• soccerchick

    I am 47 and love to cosplay. I must admit though that even when I was young and thin I never had the courage for spandex. Good on ya girl!!! This one is from DCC last month. I figure even Kaylie has to get older. :)

  • M. Guy

    I’m exactly your age. I am not a cosplayer, but I behave similarly: I like to go out dancing and clubbing. I like to wear cute clothes and have fun. I work out hard and eat healthy. No, I don’t look 18, but on the other hand, I’m still attractive, and even if I weren’t, so what? I don’t see men hang up their hats and give up on life when they hit middle age, or if they aren’t GQ material. I see no reason why women should fade away either. Life is meant to be lived. It is not sufficient to be a spectator on the sidelines or to live out some invisible, unappreciated, subservient role as punishment for reaching the age of wisdom. We are here, we are not going away, and society will simply have to make room for us.

  • Christa Jones

    Right ON! Finally, support for us seasoned gals who cosplay! (I’m 44, a quality system manager, a mother of 4, and a grandmother of 4.)

    I too have heard the comments and been called nasty names on a Star Wars EU Facebook fanpage, but as you stated so well in your wonderful article, I’m “giving the finger to ageism” as well as to unrealistic body images which flood our society. Thank you from the bottom of my heart for your insight and your gift of the written word!

  • ClareDugmoreWrites

    Phaedra your article, and then all the comments from the other ‘mature’ Cosplayers is really inspiring. A true lesson on not letting age stop you from living your dreams!

  • Harlock

    41 here and still cosplaying with my wife a few times a year. I have no plans of stopping any time soon. I cosplay Captain Harlock, the Mad Hatter (from the Batman verse), the Joker, and just started cosplaying the Creeper. I enjoyed your article.

  • Heather New

    You’re gorgeous and I love your cosplay! Keep rockin’, don’t ever give up! Cosplay is about a person’s love of a character, it shouldn’t matter what size or gender a fan is or if their costume is “perfect”. All sizes, all levels, all genders… let’s just geek out over what we love!!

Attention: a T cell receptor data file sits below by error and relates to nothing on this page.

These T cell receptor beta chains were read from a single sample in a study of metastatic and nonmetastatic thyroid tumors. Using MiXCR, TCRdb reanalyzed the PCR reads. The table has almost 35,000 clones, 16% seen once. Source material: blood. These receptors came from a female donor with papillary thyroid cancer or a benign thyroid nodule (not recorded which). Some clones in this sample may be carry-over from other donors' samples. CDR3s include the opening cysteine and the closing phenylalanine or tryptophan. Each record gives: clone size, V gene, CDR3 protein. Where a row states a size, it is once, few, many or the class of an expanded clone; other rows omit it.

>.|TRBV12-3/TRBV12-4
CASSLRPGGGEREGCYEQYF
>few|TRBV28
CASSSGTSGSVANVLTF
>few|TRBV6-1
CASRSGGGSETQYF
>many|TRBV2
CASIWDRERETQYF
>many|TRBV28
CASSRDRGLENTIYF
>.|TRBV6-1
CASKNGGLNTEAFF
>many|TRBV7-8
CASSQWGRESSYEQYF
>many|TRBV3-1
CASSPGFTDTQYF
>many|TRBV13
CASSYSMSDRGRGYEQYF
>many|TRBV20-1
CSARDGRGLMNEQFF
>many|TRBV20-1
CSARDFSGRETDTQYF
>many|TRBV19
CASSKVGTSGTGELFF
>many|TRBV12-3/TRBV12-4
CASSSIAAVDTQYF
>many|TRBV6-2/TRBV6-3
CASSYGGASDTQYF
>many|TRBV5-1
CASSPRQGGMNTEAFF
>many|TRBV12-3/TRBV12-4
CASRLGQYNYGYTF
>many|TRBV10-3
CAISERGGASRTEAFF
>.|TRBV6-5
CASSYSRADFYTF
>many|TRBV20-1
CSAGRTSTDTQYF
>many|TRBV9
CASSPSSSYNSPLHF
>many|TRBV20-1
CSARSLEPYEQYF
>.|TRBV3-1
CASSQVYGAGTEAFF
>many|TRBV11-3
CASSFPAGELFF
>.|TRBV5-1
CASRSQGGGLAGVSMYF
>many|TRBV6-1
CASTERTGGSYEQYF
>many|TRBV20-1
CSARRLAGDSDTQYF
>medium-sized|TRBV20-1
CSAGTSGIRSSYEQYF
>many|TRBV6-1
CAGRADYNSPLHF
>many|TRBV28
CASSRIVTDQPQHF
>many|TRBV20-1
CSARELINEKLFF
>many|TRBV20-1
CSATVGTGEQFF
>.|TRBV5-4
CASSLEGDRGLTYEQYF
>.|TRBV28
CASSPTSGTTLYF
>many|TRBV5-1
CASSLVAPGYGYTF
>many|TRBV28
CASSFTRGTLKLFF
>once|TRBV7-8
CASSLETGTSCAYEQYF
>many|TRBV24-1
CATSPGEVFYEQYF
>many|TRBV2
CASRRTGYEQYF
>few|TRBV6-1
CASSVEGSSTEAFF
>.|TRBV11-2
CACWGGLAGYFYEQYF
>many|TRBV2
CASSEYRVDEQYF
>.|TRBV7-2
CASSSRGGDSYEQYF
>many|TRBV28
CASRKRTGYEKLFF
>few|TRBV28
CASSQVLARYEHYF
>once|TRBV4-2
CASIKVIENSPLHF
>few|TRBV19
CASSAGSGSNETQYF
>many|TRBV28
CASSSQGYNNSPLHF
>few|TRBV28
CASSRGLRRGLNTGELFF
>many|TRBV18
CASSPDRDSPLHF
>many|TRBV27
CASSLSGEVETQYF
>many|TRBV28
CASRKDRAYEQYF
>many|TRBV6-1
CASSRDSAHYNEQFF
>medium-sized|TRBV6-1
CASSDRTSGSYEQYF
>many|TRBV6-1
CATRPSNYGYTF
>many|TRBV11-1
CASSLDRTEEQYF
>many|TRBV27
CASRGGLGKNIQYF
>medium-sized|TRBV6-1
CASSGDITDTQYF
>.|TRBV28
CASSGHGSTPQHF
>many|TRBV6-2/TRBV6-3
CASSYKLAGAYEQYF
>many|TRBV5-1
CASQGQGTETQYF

• Beth

    Don’t sweat “age appropriate.” If you feel good, do it. And the great thing about comics is that there are often multiple costumes to pick from. Original Ms Marvel not quite right? Use Carol’s modern Captain Marvel costume. Or try the movie Scarlet Witch instead of the original. Just keep going and ignore the haters.

  • Allan North

    Great article! I’m 37, male, and have been cosplaying for 10 years. I agree, it stings when it seems nobody wants to get a photo if you’re not a skinny young girl in a skimpy costume, but on the other hand it does make it that much more of a compliment when someone does want a pic. Keep on going, my friend!

  • ALAN KUN

    You’re an inspiration and you look amazing.

  • Tigress

    Thanks for this article.

    I turn 36 next month. While I’ve been designing and sewing since I was 10 (started by designing and making outfits for my Barbie dolls), I didn’t really get into cosplay until I was 25. I lived in a rural area when I was a kid and my parents didn’t want to take me to conventions because I needed to “grow up”. Then I went off to college and that took up a lot of my time because I wanted to make the most of the opportunity that my full scholarship provided. Then un(der)employment didn’t leave much room for hobbies, budget-wise.

    So when I went to my first convention and tried out cosplay, I dived in feet first! While sometimes I’m a little nervous cosplaying amongst kiddies young enough to be my children and with a body that’s rapidly taking the shape of my mother’s, I love it when someone recognizes and appreciates my costumes. And we older women tend to be more financially secure and more experienced than our younger counterparts, which allows us to be more ambitious with our crafting.

    Personally, I can’t wait to get older because I’d love to cosplay as Yubaba or Grandma Toph.

  • Leo Aguilera Perez

    48 years old …

  • Bradley Poplin

    I say keep doing what you like regardless of age. Your costumes are great.

  • Bulma PunkRocker

    Thank you!

    I’m barely over 30, but I can feel so related with everything you say! The looks, no photos asked by the “professional” photographers, the comments behind your back, the insecurity of overweight (when I started cosplaying I was in my early 20s and I was a thin young woman).

    Age discrimination to female cosplayers is very heavy here in my country. I was labeled as “an old cosplayer who should retire” at age 28. I am respected as a “cosmaker”, but I better stay away of my favourite characters, convention attendants often say.

    Your article has given me strength and more enthusiasm, I will cosplay as long as I’m having fun (and I do have tons of fun). I admire you, really. You have improved your sewing skills and you look fantastic in all of your costumes. I was SO afraid last year to cosplay as a Sailor Senshi, being overweight (and old by this country standards), but I did it anyways and had an awesome time with my friends, and even meet Stella Chuu! (she gave me a compliment!). Maybe someday I will dare to cosplay a character in spandex! I haven’t had the guts yet, but I’m hoping to get back to my regular weight soon.

    Thank you so much again for sharing your story.

  • Another commenter

    A couple of hints from the belly dance world. 1. More Cleavage defines your waist better. 2. Instead of putting belts and scarves at your waist, put them on your hips. The more you put in your hips, the smaller your waist looks. Then you get the hourglass figure that you’re going for. And still have fun!!